“The Islamic State [Daesh] faces serious difficulties in terms of staff shortages, command problems and even in their ability to maneuver. I suppose that the IS [Daesh] militants are thinking about moving their forces to the places that they consider safe,” Brig. Gen. Samir Suleiman, the head of the Media Affairs of the Syrian Army's Political Office, said.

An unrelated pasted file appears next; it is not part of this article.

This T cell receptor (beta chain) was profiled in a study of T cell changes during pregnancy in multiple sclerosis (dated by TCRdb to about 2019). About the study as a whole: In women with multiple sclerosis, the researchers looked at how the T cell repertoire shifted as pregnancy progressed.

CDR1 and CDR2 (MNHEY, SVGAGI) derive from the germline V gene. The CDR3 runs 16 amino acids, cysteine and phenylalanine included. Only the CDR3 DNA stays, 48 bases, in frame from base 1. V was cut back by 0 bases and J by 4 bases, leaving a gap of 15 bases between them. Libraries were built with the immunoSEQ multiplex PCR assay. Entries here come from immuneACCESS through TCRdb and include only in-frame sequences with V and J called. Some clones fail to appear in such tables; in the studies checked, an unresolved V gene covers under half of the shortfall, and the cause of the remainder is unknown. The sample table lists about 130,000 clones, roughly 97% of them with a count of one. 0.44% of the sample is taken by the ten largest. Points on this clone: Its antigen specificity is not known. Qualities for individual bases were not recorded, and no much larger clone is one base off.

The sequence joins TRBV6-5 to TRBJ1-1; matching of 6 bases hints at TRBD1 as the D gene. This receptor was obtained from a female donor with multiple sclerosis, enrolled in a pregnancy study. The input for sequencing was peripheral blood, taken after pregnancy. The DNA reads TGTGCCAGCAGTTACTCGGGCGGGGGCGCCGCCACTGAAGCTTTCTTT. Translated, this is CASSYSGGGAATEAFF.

The city was occupied by Daesh in May 2015 and was under control of the terrorists until March 2016, when the Syrian army supported by Russia's Aerospace Forces liberated it. However, the jihadists later succeeded to drive out the Syrian government forces in December 2016 after a large-scale offensive.